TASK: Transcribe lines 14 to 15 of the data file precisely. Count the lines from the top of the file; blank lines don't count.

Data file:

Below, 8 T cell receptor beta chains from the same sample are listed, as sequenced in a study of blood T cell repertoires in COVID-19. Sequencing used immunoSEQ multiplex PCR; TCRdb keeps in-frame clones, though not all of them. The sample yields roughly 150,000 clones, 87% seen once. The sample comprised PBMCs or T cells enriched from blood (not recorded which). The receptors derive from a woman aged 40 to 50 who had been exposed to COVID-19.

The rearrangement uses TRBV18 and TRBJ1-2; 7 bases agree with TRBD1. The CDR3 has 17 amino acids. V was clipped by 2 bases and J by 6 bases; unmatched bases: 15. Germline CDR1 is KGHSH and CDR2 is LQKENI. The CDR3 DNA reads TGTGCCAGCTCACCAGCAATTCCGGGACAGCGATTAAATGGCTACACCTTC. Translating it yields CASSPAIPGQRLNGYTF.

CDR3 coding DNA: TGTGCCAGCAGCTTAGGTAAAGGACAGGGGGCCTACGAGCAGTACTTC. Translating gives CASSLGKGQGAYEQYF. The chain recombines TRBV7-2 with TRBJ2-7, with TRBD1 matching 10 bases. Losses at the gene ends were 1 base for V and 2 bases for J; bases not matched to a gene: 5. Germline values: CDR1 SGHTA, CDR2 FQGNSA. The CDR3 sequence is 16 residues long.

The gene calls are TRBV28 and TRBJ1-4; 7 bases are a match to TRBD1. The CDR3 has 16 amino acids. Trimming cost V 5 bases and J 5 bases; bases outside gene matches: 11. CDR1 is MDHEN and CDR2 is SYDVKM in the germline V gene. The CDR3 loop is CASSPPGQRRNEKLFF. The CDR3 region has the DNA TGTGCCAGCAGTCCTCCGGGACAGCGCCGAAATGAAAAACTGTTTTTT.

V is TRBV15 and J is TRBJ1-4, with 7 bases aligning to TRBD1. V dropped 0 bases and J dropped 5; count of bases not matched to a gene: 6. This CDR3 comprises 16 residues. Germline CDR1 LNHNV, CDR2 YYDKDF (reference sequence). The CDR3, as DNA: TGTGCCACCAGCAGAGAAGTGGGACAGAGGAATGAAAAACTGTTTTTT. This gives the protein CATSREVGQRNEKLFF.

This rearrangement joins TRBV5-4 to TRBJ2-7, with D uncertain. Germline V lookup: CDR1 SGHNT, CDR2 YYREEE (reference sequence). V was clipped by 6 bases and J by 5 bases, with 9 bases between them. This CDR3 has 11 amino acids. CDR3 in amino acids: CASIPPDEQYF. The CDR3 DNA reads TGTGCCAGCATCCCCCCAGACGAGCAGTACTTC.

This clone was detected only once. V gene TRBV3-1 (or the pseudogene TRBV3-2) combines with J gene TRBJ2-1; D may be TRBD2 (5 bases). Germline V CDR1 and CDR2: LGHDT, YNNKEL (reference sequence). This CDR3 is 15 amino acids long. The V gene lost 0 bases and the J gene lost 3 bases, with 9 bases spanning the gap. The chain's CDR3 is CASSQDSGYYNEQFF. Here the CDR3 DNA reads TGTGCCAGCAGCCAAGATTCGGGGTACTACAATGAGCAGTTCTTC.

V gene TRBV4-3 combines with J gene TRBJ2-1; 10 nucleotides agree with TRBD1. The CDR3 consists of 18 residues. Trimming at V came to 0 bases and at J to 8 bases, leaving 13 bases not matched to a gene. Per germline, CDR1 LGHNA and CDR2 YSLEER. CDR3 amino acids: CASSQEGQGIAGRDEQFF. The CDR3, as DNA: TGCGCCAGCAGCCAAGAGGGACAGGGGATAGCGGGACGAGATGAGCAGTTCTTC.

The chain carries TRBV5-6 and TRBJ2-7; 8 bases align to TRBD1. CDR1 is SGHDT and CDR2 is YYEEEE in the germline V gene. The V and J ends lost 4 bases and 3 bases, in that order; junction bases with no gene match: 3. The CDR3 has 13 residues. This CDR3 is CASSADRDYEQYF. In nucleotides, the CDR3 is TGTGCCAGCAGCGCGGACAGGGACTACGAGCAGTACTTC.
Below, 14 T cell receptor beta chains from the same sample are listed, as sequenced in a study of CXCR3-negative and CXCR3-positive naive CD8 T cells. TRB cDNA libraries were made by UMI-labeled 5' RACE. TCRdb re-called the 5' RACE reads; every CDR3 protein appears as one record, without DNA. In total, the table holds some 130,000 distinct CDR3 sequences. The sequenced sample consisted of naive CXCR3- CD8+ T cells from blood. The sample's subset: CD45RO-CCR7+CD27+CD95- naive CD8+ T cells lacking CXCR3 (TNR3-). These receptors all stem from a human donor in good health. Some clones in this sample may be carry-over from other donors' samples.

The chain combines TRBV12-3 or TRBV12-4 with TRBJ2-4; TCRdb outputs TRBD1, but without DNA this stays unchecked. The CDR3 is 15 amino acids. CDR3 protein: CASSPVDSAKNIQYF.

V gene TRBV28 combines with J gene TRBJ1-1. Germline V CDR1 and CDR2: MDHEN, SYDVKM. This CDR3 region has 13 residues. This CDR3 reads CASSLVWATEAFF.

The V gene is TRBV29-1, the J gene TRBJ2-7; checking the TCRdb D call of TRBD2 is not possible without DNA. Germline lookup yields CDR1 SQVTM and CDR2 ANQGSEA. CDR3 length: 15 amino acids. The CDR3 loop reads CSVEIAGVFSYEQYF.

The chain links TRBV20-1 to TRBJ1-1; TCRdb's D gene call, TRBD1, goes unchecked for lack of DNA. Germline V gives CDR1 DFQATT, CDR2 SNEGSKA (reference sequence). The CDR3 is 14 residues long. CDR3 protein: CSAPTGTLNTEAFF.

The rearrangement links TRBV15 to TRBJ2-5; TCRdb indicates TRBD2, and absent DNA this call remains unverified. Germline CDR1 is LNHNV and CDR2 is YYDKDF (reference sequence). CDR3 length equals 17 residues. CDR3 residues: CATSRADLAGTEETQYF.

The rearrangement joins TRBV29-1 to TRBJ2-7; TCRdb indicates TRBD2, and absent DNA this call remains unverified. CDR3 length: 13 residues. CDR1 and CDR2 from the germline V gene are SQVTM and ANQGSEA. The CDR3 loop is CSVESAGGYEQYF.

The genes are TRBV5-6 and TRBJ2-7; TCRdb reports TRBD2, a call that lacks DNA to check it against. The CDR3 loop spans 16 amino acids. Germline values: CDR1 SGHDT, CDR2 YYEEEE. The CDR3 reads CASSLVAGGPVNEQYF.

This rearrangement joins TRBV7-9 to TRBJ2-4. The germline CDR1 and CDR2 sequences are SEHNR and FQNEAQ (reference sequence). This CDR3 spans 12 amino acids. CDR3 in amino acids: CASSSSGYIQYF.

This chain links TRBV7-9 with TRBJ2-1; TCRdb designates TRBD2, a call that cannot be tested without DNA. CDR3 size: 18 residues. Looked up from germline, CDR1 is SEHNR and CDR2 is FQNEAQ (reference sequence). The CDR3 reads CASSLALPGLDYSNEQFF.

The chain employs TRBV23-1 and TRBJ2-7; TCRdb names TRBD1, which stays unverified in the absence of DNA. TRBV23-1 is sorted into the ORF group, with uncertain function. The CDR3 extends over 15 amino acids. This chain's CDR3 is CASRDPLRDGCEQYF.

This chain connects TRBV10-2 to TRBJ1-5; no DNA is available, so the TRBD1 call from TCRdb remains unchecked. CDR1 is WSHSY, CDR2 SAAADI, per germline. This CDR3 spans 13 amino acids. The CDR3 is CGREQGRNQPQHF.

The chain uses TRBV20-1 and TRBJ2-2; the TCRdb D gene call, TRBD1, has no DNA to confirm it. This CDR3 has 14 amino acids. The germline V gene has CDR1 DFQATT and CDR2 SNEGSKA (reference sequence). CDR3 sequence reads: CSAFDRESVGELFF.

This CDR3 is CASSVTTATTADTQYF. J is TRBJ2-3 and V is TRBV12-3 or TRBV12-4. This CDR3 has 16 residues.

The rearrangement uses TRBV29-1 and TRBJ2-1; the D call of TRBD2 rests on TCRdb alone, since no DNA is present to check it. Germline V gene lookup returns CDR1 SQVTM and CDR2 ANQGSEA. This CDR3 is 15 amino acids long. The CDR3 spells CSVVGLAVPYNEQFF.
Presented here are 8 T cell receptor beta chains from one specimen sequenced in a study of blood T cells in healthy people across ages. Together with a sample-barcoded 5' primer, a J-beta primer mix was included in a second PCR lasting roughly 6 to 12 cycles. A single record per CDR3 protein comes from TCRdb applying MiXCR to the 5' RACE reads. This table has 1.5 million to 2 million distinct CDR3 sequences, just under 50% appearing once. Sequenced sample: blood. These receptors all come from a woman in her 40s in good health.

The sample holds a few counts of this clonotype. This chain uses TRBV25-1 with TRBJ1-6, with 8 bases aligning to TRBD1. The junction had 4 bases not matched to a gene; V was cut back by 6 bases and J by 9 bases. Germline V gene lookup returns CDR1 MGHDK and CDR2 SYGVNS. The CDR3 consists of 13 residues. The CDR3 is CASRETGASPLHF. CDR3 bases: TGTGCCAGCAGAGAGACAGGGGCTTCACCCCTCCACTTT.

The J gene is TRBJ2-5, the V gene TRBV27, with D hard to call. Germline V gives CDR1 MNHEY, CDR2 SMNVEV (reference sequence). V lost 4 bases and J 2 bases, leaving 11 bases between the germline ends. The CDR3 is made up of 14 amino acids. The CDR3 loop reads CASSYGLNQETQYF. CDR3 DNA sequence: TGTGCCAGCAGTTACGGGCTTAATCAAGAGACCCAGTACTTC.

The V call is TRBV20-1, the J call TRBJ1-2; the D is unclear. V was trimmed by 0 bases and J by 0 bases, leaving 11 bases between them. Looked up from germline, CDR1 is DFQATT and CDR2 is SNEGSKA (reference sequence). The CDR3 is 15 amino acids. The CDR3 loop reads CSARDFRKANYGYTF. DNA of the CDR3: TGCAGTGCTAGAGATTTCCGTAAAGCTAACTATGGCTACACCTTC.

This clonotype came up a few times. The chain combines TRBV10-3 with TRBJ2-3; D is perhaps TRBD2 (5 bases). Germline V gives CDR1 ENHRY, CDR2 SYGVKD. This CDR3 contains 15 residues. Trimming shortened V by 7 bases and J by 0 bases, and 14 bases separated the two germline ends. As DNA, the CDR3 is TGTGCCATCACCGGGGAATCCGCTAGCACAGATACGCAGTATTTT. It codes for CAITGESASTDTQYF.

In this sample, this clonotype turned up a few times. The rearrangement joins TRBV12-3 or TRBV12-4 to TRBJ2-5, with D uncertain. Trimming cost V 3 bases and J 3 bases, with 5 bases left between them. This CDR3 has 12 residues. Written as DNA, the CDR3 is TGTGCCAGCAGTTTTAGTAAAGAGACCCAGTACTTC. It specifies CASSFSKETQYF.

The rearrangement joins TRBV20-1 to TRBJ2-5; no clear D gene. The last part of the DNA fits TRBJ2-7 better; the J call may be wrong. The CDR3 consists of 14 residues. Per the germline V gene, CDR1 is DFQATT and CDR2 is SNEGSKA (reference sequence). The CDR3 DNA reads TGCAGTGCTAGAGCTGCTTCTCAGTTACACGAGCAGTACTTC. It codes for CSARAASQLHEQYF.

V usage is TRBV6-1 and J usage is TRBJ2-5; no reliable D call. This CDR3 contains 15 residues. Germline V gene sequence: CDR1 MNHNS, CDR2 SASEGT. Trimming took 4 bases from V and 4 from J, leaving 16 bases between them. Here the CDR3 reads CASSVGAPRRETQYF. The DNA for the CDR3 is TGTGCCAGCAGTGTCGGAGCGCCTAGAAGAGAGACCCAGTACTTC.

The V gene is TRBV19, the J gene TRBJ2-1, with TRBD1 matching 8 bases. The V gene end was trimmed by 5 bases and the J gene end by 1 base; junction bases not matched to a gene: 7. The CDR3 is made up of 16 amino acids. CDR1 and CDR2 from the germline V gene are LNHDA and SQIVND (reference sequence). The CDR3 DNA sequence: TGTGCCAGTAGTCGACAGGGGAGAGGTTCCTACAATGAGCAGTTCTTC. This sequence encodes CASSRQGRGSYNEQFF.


The chain links TRBV20-1 to TRBJ1-1; TCRdb's D gene call, TRBD1, goes unchecked for lack of DNA. Germline V gives CDR1 DFQATT, CDR2 SNEGSKA (reference sequence). The CDR3 is 14 residues long. CDR3 protein: CSAPTGTLNTEAFF.

The rearrangement links TRBV15 to TRBJ2-5; TCRdb indicates TRBD2, and absent DNA this call remains unverified. Germline CDR1 is LNHNV and CDR2 is YYDKDF (reference sequence). CDR3 length equals 17 residues. CDR3 residues: CATSRADLAGTEETQYF.